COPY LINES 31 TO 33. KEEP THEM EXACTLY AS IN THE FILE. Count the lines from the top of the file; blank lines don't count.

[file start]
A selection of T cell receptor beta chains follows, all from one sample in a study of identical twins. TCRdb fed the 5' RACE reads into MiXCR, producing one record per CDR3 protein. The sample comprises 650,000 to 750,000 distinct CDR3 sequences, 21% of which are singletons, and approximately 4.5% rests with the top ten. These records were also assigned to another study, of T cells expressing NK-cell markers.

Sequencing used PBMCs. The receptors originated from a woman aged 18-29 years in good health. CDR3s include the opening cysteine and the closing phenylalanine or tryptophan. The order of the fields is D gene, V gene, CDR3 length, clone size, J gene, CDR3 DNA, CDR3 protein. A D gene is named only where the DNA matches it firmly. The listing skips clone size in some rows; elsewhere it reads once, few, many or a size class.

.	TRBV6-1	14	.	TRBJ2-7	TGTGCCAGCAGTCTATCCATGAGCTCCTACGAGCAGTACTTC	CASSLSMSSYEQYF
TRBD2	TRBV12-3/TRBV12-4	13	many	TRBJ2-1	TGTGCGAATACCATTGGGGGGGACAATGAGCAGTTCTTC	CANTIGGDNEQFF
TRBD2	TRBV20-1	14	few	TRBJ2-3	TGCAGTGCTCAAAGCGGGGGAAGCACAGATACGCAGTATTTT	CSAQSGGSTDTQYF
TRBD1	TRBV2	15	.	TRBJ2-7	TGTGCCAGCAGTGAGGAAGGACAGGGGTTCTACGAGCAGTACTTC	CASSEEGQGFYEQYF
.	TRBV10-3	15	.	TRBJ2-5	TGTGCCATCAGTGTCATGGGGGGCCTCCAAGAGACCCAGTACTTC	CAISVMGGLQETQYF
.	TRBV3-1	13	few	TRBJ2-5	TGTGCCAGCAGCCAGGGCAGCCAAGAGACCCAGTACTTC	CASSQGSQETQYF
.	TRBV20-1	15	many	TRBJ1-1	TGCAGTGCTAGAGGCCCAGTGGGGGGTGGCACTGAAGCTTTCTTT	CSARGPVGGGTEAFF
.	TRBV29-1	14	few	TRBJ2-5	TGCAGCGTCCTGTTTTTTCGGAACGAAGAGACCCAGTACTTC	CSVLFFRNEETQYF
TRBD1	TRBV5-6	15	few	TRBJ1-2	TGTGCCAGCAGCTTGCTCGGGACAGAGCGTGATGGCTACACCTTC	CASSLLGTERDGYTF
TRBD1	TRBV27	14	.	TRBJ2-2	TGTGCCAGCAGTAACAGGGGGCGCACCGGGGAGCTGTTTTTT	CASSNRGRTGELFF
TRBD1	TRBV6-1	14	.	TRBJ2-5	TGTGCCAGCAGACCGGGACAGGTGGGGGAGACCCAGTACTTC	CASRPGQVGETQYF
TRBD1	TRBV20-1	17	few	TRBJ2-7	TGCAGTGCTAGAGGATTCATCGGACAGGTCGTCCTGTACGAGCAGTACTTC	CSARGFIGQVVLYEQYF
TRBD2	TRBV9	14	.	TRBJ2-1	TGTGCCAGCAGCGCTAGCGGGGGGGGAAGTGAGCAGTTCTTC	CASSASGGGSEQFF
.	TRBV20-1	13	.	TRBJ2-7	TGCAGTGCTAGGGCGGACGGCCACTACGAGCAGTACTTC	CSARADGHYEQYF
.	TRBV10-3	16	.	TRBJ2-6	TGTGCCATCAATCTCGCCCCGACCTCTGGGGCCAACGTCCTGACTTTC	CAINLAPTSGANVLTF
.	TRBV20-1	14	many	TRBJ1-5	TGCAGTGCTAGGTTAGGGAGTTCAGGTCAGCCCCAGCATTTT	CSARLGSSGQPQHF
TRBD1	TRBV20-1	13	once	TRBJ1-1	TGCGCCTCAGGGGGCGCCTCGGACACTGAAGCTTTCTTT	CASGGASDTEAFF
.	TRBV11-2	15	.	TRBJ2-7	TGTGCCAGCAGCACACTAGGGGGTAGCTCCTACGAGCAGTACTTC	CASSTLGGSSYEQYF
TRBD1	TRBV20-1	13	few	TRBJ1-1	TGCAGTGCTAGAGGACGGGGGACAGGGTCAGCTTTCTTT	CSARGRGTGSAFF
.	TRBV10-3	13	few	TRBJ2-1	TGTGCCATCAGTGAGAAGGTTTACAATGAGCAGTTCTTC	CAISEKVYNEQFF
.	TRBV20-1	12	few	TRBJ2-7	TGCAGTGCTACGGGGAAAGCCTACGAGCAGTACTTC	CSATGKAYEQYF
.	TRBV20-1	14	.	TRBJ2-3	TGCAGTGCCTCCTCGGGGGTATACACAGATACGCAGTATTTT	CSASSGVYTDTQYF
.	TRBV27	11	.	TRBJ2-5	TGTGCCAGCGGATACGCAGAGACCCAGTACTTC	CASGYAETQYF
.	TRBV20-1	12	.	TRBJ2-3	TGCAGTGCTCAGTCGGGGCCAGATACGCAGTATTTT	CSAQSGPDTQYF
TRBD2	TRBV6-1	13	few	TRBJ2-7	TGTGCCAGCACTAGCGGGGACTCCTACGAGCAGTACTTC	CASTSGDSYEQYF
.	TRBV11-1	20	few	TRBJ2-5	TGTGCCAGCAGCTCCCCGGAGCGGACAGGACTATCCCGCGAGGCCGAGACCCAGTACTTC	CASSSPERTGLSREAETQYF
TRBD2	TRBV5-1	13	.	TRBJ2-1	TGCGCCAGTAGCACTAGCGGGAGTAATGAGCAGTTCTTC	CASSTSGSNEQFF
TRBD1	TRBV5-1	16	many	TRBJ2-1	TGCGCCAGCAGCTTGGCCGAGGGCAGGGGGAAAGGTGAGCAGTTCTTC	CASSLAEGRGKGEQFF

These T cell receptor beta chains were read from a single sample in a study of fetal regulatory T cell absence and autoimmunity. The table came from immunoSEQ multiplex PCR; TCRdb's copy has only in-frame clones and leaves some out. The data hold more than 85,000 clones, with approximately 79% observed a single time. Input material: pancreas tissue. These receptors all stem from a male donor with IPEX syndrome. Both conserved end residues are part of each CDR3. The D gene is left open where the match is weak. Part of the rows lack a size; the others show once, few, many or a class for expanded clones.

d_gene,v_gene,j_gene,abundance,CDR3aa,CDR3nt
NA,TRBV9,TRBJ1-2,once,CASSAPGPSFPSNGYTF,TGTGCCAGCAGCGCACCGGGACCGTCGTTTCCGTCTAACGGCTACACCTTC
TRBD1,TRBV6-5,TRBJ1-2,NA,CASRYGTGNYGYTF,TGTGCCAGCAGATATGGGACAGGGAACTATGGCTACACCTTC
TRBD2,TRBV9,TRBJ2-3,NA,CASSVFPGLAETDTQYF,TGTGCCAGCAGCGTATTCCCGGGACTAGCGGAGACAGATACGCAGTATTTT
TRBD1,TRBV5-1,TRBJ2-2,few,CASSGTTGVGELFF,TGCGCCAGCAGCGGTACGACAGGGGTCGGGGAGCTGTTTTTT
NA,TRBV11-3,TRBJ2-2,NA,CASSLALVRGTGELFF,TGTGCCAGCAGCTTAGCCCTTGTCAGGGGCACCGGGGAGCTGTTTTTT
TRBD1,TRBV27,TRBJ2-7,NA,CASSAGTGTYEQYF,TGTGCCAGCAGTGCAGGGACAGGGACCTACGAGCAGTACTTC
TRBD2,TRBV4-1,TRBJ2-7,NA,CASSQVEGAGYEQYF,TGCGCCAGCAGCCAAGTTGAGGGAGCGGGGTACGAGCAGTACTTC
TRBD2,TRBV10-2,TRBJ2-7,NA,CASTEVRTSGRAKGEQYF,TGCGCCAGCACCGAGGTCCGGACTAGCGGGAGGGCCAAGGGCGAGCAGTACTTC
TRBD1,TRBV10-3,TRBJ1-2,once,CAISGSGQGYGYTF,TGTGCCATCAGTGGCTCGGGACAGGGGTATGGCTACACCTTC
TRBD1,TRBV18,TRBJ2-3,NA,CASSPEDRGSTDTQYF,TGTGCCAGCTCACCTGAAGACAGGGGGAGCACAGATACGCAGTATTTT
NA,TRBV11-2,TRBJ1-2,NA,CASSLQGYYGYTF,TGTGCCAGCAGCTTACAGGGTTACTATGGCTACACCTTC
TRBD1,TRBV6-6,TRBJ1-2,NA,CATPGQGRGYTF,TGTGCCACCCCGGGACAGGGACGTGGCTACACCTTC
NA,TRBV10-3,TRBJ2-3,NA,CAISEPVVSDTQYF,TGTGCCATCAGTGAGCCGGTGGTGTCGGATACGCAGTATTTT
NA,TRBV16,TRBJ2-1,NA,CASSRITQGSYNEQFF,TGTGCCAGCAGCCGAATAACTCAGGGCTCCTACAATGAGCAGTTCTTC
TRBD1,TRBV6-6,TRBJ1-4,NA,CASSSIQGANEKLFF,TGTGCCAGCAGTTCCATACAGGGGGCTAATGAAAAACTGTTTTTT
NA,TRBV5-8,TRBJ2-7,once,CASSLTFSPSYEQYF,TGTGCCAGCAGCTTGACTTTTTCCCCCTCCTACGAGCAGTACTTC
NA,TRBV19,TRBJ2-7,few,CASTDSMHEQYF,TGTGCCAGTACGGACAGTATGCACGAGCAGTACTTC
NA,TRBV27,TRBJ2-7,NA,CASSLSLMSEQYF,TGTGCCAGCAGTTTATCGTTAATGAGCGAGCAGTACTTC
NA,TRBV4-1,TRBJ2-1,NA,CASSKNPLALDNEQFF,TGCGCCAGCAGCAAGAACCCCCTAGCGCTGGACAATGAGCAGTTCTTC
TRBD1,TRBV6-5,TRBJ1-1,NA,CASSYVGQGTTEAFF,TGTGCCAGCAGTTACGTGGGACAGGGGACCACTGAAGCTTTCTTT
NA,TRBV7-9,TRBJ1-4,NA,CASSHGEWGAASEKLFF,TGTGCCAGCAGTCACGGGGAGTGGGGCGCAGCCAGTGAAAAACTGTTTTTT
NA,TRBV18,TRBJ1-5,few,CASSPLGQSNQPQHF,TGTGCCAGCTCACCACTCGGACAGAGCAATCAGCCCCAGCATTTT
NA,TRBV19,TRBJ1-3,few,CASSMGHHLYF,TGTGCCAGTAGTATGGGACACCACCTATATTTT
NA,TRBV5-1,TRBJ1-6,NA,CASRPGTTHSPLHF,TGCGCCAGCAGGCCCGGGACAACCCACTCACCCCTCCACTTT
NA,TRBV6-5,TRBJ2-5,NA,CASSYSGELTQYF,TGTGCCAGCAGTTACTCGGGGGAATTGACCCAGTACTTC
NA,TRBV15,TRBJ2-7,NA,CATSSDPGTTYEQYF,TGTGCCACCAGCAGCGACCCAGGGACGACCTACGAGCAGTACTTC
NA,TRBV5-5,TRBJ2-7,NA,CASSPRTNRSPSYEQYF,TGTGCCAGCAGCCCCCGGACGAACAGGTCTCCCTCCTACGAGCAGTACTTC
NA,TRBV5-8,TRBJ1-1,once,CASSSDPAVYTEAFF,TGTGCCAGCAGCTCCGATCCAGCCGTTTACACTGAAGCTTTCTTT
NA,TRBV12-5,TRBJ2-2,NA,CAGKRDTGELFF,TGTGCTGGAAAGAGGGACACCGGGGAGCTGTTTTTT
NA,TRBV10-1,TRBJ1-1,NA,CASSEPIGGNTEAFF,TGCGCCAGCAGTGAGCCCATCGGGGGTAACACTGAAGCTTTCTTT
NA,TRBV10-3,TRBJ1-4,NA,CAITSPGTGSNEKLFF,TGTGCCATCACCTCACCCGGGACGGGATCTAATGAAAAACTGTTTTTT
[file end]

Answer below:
These T cell receptor beta chains were read from a single sample in a study of fetal regulatory T cell absence and autoimmunity. The table came from immunoSEQ multiplex PCR; TCRdb's copy has only in-frame clones and leaves some out. The data hold more than 85,000 clones, with approximately 79% observed a single time. Input material: pancreas tissue. These receptors all stem from a male donor with IPEX syndrome. Both conserved end residues are part of each CDR3. The D gene is left open where the match is weak. Part of the rows lack a size; the others show once, few, many or a class for expanded clones.

d_gene,v_gene,j_gene,abundance,CDR3aa,CDR3nt
NA,TRBV9,TRBJ1-2,once,CASSAPGPSFPSNGYTF,TGTGCCAGCAGCGCACCGGGACCGTCGTTTCCGTCTAACGGCTACACCTTC